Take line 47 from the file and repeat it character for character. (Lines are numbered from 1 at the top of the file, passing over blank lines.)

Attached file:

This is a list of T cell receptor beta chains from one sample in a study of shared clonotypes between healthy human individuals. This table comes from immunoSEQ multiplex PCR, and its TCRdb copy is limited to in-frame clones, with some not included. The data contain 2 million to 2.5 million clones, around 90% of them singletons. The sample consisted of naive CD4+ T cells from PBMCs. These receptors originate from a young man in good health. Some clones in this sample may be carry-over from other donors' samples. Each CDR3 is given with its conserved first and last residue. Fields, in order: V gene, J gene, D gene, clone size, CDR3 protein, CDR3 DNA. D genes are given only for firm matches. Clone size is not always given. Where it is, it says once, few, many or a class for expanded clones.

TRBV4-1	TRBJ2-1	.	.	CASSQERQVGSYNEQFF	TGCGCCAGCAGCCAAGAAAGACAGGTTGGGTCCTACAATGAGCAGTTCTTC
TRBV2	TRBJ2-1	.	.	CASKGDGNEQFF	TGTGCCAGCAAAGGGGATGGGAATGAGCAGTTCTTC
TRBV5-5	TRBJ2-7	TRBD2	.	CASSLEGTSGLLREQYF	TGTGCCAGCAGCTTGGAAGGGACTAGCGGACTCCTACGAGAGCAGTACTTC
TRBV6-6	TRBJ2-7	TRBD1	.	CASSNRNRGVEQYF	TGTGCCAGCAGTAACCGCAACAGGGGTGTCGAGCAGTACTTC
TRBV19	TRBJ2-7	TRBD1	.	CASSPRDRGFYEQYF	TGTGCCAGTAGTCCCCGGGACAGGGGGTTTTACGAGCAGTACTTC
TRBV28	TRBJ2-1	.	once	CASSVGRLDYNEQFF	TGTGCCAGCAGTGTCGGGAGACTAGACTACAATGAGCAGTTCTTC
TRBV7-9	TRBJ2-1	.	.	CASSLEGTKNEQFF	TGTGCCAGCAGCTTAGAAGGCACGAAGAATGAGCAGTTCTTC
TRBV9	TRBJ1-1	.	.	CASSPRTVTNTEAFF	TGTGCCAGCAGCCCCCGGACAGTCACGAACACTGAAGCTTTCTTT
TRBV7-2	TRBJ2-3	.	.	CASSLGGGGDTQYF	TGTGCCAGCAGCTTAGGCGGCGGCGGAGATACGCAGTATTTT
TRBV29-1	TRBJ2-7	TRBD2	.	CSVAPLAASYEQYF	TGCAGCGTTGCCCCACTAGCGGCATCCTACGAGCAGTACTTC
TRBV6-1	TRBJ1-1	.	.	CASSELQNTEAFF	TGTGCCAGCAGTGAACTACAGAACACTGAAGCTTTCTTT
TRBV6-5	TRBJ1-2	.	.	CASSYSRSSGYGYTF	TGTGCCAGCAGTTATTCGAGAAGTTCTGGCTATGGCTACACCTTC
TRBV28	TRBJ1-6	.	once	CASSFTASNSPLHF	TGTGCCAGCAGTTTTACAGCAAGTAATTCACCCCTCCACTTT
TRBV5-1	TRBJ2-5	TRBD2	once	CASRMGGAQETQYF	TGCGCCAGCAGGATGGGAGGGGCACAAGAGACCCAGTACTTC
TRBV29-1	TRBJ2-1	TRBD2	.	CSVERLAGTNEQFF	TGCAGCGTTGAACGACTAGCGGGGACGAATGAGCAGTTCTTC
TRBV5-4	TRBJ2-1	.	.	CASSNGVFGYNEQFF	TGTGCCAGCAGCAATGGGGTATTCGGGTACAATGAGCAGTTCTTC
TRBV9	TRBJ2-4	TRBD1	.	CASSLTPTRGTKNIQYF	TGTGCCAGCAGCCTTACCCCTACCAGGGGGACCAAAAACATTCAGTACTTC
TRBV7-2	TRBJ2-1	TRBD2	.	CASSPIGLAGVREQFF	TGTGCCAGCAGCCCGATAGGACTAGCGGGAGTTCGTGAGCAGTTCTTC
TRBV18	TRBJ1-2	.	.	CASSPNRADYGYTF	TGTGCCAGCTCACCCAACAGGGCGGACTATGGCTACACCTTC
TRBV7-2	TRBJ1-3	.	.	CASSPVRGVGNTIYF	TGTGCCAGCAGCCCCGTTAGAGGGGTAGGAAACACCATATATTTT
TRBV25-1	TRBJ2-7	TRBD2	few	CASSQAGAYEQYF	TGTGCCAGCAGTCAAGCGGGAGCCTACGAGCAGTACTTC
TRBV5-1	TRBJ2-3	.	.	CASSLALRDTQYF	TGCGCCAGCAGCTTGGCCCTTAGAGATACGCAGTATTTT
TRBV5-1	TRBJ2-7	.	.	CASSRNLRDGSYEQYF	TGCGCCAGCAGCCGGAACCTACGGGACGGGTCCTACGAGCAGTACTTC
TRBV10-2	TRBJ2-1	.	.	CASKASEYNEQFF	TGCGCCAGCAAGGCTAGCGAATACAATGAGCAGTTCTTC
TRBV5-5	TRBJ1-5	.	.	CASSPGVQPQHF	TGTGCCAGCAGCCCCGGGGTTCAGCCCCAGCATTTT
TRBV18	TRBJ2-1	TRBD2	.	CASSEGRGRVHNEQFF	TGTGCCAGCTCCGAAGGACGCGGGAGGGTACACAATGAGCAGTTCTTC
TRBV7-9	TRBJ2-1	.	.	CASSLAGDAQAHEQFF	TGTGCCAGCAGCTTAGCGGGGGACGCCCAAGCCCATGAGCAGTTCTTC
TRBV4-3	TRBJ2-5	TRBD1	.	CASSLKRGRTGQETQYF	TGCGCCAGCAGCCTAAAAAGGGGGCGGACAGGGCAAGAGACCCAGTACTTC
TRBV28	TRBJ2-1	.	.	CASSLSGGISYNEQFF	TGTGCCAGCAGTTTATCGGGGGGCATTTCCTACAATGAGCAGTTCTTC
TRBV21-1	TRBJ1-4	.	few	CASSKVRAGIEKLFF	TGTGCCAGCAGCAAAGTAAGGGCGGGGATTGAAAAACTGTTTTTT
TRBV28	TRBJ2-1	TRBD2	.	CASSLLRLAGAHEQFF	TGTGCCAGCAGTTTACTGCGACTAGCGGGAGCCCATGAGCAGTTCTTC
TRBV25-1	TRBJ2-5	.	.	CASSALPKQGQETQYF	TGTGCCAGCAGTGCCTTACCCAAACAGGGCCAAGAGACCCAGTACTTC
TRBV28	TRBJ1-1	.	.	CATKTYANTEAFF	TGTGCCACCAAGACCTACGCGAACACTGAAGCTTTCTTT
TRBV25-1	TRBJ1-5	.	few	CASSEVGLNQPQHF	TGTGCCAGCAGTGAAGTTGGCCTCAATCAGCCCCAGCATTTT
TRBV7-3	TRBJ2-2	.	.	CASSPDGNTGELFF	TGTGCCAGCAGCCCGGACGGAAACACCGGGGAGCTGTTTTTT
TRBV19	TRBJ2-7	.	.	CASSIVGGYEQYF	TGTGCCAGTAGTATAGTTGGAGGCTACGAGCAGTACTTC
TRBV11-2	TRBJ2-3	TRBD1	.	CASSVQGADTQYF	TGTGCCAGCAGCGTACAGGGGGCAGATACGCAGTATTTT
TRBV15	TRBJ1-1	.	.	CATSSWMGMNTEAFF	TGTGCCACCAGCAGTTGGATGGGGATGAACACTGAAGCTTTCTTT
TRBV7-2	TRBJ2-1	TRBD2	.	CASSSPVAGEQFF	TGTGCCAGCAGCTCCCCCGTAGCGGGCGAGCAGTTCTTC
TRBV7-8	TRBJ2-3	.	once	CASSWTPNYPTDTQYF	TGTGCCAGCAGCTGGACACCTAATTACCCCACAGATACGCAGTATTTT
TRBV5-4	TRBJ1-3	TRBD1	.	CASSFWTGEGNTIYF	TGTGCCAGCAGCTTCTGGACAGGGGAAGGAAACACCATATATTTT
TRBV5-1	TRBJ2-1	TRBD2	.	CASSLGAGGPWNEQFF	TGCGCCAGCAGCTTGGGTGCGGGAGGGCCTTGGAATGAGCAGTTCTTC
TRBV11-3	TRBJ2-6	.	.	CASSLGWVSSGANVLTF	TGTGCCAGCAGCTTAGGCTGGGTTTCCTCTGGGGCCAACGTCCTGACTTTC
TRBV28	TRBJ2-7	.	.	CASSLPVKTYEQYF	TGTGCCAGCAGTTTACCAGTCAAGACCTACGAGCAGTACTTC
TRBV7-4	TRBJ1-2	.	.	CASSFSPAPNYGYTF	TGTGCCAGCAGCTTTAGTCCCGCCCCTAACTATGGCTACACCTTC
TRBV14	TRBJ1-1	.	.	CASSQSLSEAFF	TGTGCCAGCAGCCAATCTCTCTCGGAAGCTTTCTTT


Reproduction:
TRBV14	TRBJ1-1	.	.	CASSQSLSEAFF	TGTGCCAGCAGCCAATCTCTCTCGGAAGCTTTCTTT